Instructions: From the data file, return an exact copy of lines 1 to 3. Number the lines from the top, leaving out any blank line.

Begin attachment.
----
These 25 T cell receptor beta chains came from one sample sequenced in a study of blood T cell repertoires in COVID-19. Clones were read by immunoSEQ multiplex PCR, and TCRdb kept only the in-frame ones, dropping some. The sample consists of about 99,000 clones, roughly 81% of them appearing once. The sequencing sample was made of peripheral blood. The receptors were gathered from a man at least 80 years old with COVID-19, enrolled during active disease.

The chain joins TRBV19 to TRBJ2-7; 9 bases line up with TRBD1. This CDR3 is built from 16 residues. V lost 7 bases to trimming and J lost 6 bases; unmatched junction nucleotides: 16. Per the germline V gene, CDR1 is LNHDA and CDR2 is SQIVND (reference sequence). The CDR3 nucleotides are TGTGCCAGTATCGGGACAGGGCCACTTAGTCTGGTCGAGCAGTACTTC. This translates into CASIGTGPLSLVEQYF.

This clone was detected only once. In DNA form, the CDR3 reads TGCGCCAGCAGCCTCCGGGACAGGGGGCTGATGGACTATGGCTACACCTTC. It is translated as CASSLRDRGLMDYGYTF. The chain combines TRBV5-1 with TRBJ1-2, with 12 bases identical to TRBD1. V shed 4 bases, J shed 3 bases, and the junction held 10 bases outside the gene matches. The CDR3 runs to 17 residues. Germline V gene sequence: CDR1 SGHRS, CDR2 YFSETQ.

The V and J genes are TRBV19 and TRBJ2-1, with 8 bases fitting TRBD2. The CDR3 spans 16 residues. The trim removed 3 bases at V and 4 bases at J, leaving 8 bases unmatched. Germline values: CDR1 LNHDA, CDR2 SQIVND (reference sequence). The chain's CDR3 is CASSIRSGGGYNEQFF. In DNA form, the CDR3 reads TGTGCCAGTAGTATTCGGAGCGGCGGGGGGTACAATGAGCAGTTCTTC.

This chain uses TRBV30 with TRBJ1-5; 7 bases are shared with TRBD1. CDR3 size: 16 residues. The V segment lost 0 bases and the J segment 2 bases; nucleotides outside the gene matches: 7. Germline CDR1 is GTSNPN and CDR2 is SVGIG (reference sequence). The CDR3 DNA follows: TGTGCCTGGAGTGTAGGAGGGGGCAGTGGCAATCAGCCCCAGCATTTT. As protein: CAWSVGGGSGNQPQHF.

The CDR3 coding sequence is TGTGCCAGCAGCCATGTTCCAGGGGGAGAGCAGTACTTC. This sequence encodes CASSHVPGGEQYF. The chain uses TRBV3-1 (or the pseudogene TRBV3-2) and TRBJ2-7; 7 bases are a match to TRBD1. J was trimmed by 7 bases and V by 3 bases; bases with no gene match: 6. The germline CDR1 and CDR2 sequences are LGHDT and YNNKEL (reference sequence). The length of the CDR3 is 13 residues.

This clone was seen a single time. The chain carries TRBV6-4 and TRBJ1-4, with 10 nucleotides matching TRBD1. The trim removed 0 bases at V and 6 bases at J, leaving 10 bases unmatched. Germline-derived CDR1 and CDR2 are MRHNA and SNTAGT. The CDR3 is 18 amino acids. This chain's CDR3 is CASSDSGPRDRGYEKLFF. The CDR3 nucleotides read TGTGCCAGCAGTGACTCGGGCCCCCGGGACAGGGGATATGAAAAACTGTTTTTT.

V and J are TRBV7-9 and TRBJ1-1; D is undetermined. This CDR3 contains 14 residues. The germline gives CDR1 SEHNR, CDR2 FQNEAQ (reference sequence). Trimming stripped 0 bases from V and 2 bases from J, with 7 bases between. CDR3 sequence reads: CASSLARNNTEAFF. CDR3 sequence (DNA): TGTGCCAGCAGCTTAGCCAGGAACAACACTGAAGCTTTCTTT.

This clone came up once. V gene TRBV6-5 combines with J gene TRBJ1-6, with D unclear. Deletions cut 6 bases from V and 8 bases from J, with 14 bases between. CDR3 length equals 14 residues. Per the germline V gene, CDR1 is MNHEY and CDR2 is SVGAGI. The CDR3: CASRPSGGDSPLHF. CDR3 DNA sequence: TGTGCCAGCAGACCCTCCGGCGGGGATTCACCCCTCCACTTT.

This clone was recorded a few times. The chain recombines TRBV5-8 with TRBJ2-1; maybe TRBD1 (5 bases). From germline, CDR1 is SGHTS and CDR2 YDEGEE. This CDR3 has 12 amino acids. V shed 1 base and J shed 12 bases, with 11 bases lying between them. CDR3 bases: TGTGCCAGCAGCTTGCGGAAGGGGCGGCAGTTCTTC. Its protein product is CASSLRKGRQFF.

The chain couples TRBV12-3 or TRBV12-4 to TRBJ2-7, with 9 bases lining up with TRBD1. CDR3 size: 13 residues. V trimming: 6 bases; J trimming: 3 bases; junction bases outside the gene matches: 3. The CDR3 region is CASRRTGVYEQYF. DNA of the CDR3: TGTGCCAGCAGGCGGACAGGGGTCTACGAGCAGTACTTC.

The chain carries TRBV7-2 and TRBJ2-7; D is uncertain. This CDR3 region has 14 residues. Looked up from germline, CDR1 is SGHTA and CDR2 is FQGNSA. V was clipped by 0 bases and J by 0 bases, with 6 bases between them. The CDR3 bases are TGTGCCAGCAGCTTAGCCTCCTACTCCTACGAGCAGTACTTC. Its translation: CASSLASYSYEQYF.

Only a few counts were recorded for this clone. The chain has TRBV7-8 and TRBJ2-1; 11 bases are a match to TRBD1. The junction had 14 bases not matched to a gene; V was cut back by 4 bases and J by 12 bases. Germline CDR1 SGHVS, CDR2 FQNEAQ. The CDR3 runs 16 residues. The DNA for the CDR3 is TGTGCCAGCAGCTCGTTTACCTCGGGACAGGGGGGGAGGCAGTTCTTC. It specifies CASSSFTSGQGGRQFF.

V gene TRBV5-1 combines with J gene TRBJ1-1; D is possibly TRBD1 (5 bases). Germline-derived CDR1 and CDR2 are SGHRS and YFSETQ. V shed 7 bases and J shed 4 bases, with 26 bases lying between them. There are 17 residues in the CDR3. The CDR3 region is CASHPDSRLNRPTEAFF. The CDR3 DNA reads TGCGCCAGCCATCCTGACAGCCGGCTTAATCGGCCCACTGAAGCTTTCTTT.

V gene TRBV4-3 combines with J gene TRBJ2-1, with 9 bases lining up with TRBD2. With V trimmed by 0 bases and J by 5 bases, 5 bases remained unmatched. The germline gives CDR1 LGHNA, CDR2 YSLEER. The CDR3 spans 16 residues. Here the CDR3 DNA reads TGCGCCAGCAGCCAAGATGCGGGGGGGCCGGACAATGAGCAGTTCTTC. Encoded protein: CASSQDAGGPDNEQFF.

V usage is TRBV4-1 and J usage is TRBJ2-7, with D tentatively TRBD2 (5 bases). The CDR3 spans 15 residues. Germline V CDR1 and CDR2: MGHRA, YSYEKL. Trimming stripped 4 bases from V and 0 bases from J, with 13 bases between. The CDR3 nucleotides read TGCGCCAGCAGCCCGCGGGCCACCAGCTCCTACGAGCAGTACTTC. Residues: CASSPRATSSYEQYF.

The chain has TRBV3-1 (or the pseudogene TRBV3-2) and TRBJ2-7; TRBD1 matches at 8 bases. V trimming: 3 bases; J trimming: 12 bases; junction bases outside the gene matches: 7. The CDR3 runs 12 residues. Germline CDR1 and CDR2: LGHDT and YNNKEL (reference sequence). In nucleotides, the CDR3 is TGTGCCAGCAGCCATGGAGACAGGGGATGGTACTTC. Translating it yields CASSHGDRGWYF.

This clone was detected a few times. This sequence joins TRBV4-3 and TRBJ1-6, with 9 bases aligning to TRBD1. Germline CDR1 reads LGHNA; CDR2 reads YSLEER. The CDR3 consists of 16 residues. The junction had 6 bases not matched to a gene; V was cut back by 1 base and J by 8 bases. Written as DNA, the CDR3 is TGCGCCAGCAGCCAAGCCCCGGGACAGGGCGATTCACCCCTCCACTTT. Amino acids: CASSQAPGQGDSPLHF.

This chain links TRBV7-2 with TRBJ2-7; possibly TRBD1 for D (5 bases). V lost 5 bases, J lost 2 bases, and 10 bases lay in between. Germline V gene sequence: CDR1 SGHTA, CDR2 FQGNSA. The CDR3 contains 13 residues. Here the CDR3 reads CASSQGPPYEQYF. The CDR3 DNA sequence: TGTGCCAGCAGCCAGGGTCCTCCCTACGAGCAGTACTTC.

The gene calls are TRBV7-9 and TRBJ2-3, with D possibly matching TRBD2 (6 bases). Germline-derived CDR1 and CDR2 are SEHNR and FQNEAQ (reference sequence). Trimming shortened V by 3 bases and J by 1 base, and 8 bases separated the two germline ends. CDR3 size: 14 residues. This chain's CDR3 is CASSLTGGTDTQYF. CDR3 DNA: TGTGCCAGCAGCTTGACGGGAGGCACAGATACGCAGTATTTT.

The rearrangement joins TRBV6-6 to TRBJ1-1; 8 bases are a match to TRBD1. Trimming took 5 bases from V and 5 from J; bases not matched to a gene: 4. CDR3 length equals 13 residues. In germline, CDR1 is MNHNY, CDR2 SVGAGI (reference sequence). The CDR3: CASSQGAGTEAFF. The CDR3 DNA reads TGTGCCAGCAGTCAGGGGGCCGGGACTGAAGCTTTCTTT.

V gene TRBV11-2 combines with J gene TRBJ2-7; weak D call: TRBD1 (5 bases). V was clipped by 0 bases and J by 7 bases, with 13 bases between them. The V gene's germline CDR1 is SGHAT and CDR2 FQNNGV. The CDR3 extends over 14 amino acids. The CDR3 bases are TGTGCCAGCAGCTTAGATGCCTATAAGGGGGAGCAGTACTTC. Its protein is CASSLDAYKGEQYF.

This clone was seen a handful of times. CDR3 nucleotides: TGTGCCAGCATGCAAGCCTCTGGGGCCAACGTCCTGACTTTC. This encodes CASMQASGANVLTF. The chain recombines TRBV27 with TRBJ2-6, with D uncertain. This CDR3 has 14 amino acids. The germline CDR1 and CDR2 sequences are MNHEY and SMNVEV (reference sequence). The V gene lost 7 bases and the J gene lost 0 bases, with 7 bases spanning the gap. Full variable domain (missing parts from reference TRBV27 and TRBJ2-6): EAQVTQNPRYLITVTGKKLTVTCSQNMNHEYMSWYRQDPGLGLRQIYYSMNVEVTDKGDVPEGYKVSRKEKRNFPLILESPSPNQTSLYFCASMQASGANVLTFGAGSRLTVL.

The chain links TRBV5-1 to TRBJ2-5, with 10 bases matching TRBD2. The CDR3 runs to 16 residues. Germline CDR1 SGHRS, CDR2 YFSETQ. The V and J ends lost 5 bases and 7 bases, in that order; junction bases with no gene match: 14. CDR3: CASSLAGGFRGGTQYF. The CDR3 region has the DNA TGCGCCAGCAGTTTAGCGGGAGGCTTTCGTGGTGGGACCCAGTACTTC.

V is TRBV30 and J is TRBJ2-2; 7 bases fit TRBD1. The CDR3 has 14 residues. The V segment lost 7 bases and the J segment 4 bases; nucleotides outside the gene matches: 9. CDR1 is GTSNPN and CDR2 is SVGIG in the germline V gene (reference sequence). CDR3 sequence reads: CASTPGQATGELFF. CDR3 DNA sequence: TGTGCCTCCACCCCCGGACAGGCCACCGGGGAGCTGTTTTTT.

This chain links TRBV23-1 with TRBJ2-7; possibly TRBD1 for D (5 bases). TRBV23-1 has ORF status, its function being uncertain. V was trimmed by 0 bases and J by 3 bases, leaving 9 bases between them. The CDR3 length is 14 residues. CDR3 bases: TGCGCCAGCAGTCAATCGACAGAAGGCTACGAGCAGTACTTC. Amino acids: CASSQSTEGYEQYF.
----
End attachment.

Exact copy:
These 25 T cell receptor beta chains came from one sample sequenced in a study of blood T cell repertoires in COVID-19. Clones were read by immunoSEQ multiplex PCR, and TCRdb kept only the in-frame ones, dropping some. The sample consists of about 99,000 clones, roughly 81% of them appearing once. The sequencing sample was made of peripheral blood. The receptors were gathered from a man at least 80 years old with COVID-19, enrolled during active disease.

The chain joins TRBV19 to TRBJ2-7; 9 bases line up with TRBD1. This CDR3 is built from 16 residues. V lost 7 bases to trimming and J lost 6 bases; unmatched junction nucleotides: 16. Per the germline V gene, CDR1 is LNHDA and CDR2 is SQIVND (reference sequence). The CDR3 nucleotides are TGTGCCAGTATCGGGACAGGGCCACTTAGTCTGGTCGAGCAGTACTTC. This translates into CASIGTGPLSLVEQYF.

This clone was detected only once. In DNA form, the CDR3 reads TGCGCCAGCAGCCTCCGGGACAGGGGGCTGATGGACTATGGCTACACCTTC. It is translated as CASSLRDRGLMDYGYTF. The chain combines TRBV5-1 with TRBJ1-2, with 12 bases identical to TRBD1. V shed 4 bases, J shed 3 bases, and the junction held 10 bases outside the gene matches. The CDR3 runs to 17 residues. Germline V gene sequence: CDR1 SGHRS, CDR2 YFSETQ.